The Perfect Accessible Travel Destinations for People with Disabilities
Planning for a vacation can be complicated all on its own. And when you have a disability, there’s much more to consider when looking for a relaxing getaway.
Will there be ramps for wheelchairs and mobility devices? Does the guided museum tour provide ASL interpreters? How accessible is the hotel room or venue?
If you or someone you love have a disability, these are questions you ask yourself not just on vacation, but everywhere you go.
According to the Center for Disease Control and Prevention, roughly 61 million adults in the U.S. live with a disability, which is just over 25% of the population. That’s a significant amount of people who need some level of accommodation.
“Disability accommodations benefit everyone, not just those with disabilities,” said Daniel Fink in an interview with The New York Times. They have three auditory disabilities and serve on the board of the American Tinnitus Association.
Fink makes a great point. Wheelchair ramps and wider doorways also make it easier for families with large strollers and delivery workers to enter and exit buildings. For them, the easiest accommodation is simply turning down the volume at a restaurant or store.
“Turning down the volume of the rock concert-level amplified sound to background music levels won’t cost a cent!”
Cruises are beginning to pay more attention to accessibility for patrons with wheelchair-accessible cabins with proximity to elevators, additional transportation services, TeleTYpe (TTY), and more guidelines under the Americans With Disability Act.
At CloudBlue, we believe in making travel comfortable and accessible for everyone. To help you decide the best disability-friendly places to travel, we’ve rounded up some of our favorites.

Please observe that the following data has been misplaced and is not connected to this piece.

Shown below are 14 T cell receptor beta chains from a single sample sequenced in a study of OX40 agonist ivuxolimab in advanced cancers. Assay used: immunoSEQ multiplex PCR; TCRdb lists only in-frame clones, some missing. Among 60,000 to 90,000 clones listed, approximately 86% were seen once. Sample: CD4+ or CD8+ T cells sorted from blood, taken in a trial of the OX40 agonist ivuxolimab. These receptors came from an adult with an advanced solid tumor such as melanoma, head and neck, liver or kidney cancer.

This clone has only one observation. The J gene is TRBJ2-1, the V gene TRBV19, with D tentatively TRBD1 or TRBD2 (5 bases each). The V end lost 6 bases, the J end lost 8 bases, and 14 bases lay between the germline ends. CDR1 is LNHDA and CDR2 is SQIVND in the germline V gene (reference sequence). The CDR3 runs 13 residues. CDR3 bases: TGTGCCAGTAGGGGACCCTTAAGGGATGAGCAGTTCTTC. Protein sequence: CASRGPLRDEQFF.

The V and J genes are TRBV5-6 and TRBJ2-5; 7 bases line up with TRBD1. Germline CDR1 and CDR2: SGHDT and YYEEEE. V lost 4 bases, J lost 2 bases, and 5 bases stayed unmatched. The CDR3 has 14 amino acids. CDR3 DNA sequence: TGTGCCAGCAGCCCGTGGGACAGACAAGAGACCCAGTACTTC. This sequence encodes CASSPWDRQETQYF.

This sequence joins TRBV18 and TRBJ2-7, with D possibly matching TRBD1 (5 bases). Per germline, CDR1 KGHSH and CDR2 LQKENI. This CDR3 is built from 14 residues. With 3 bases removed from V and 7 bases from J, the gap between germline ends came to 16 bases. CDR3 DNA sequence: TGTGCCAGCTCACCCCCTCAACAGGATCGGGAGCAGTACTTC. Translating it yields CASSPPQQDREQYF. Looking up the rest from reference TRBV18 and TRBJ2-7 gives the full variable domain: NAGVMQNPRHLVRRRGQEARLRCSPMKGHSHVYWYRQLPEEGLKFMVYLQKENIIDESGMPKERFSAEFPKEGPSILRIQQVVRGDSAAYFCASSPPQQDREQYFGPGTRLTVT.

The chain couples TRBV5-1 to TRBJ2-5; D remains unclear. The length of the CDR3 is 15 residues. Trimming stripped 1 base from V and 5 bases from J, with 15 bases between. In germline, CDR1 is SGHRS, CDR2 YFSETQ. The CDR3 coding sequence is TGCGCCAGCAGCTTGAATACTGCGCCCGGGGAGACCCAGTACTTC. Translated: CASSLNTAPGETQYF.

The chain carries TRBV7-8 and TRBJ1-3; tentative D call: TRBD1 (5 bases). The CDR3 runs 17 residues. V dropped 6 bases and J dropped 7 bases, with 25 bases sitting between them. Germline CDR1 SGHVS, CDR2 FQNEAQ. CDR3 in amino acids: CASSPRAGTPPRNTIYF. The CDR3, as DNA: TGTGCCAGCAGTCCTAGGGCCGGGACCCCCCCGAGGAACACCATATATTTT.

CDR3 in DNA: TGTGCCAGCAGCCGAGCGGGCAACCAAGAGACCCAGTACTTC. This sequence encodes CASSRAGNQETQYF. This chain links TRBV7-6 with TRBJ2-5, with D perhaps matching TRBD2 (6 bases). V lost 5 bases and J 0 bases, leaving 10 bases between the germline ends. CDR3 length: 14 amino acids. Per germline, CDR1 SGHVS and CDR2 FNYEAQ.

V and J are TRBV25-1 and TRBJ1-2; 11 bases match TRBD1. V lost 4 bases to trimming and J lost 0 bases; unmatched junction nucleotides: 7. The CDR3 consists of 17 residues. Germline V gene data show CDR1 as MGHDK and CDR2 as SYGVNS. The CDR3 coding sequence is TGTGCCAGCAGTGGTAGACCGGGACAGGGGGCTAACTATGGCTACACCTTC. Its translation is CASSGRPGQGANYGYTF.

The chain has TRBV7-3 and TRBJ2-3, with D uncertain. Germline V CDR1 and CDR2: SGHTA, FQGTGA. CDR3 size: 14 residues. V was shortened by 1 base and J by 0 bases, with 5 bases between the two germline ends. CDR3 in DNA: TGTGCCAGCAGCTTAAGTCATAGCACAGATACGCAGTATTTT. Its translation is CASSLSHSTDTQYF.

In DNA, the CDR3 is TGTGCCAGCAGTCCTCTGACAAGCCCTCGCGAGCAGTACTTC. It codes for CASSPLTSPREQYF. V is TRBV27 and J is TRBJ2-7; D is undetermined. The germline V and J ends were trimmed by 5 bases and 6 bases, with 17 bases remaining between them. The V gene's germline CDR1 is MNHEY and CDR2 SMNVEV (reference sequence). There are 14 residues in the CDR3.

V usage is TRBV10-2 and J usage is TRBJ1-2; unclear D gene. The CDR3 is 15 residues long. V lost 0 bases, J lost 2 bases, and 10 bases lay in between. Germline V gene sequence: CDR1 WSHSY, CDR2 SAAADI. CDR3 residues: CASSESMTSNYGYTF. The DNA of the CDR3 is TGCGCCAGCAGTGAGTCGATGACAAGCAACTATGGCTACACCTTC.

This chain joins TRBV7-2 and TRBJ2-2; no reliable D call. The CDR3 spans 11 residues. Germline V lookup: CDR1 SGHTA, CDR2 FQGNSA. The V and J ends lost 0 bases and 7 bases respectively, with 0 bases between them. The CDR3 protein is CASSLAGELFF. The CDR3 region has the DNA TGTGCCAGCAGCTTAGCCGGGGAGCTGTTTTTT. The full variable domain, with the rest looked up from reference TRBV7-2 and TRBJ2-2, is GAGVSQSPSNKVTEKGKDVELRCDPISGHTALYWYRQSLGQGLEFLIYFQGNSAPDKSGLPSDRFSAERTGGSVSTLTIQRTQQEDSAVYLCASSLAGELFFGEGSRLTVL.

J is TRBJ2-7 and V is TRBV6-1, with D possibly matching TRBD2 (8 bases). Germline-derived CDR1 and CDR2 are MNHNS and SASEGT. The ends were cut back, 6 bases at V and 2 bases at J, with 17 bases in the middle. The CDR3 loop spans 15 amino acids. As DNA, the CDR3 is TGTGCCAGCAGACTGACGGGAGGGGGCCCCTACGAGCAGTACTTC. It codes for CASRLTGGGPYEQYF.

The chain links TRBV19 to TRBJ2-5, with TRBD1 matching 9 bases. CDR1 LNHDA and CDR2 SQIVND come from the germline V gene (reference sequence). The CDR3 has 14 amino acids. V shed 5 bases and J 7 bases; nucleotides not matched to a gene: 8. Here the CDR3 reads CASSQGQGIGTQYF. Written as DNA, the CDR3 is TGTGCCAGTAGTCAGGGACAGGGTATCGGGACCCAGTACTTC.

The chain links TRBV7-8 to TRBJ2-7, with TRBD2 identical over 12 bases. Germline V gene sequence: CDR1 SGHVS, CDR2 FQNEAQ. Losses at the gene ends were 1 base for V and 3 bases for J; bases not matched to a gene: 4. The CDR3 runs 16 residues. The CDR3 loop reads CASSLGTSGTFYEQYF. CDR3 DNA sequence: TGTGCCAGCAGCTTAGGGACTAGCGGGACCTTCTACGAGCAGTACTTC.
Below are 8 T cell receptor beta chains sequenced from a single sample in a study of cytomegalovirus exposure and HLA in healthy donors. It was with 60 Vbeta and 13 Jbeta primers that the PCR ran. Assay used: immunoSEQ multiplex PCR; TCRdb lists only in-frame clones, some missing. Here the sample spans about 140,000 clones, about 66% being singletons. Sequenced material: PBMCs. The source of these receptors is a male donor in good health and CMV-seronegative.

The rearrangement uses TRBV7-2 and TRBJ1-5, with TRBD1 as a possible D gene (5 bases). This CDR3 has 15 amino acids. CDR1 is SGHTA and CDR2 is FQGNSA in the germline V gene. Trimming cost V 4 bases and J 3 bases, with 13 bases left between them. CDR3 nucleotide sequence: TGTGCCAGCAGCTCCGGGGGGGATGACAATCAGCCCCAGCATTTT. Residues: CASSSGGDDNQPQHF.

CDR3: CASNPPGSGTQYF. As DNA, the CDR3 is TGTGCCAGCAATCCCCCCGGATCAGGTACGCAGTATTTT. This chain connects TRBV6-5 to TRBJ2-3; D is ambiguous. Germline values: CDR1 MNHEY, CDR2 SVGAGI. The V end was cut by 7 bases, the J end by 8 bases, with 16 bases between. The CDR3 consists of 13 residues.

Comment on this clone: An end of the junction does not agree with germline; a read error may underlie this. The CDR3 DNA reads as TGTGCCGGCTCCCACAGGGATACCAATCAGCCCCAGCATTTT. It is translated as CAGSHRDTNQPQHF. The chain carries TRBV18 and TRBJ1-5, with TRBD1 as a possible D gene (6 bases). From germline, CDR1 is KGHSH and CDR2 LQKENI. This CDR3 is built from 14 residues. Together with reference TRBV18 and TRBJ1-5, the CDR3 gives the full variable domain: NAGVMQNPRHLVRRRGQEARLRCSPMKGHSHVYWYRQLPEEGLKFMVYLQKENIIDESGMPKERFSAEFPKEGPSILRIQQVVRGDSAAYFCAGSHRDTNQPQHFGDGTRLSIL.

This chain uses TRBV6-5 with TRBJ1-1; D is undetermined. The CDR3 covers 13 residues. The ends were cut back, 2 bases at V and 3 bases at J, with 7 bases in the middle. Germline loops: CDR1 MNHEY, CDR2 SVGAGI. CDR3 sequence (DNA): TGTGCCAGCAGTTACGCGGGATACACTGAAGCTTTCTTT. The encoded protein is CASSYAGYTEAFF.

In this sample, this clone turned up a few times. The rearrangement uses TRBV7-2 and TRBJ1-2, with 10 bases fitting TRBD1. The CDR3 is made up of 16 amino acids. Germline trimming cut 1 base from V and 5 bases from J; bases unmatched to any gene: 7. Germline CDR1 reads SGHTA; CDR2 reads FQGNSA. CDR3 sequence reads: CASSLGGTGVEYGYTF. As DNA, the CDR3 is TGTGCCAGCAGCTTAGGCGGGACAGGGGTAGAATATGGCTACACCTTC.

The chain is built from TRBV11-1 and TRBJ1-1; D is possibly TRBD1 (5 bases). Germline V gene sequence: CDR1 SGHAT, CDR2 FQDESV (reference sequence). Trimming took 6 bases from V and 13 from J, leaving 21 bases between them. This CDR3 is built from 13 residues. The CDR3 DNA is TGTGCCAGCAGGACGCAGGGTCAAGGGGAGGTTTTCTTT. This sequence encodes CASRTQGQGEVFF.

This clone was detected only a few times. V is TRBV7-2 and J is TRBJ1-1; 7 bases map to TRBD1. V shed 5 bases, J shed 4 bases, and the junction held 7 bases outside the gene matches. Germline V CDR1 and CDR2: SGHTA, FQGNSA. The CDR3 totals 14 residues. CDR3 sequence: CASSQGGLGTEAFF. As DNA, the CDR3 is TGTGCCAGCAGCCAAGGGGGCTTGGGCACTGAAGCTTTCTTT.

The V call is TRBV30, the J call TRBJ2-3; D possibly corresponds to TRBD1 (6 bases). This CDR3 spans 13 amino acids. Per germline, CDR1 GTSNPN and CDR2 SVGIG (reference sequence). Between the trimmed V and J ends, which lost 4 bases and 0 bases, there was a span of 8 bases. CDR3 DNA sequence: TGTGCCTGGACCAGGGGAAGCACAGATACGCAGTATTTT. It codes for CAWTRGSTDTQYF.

Morgan’s Wonderland (San Antonio, Texas)
Proclaimed as “The World’s First Ultra-Accessible Theme Park,” this park specifically designs all of its rides and attractions with all disabilities in mind.
When their daughter Morgan had a difficult interaction in a hotel swimming pool, Gordan and Maggie Hartman were inspired to create a place where people could come together without judgment and enjoy themselves.
And Morgan’s Wonderland was born!
A fully wheelchair-accessible Farris wheel is just the tip of the iceberg. The Sensory Village lets kids (and adults) run wild with their imagination with interactive videos, simulations, and brain teasers.
You can saddle up on an adaptive swing, play on a pirate-themed playground, and let your creativity run wild at The Sand Circle and Music Garden.
With 25 acres of accessible adventures, there are bound to be hours of fun for you and your family.
Adventure Maui (Maui, Hawaii)
Hawaii is understandably one of the most beautiful places on earth. With sandy beaches and vibrant color around every corner, it’s about as close as you can get to paradise these days. It’s also very accessible for all kinds of disabilities.
Through Wheel the World, visitors can book custom adventures with accessible van rentals, adaptive equipment for kayaking and biking, and helpful guides along the way.
Their multi-day packages are low-difficulty and suitable for all ages and abilities.
For a quiet stay, you should visit in the early spring (April-May) or fall (September-November). If you’re interested in whale watching, the best time to visit is winter (December-March).
You will never have to worry about whether or not your hotel room is accessible again. Stay at the Kohea Kai Hotel which includes step-free areas across the facilities, accessible showers, and adaptive beds.
Disney World (Orlando, Florida) and Disneyland (Anaheim, California)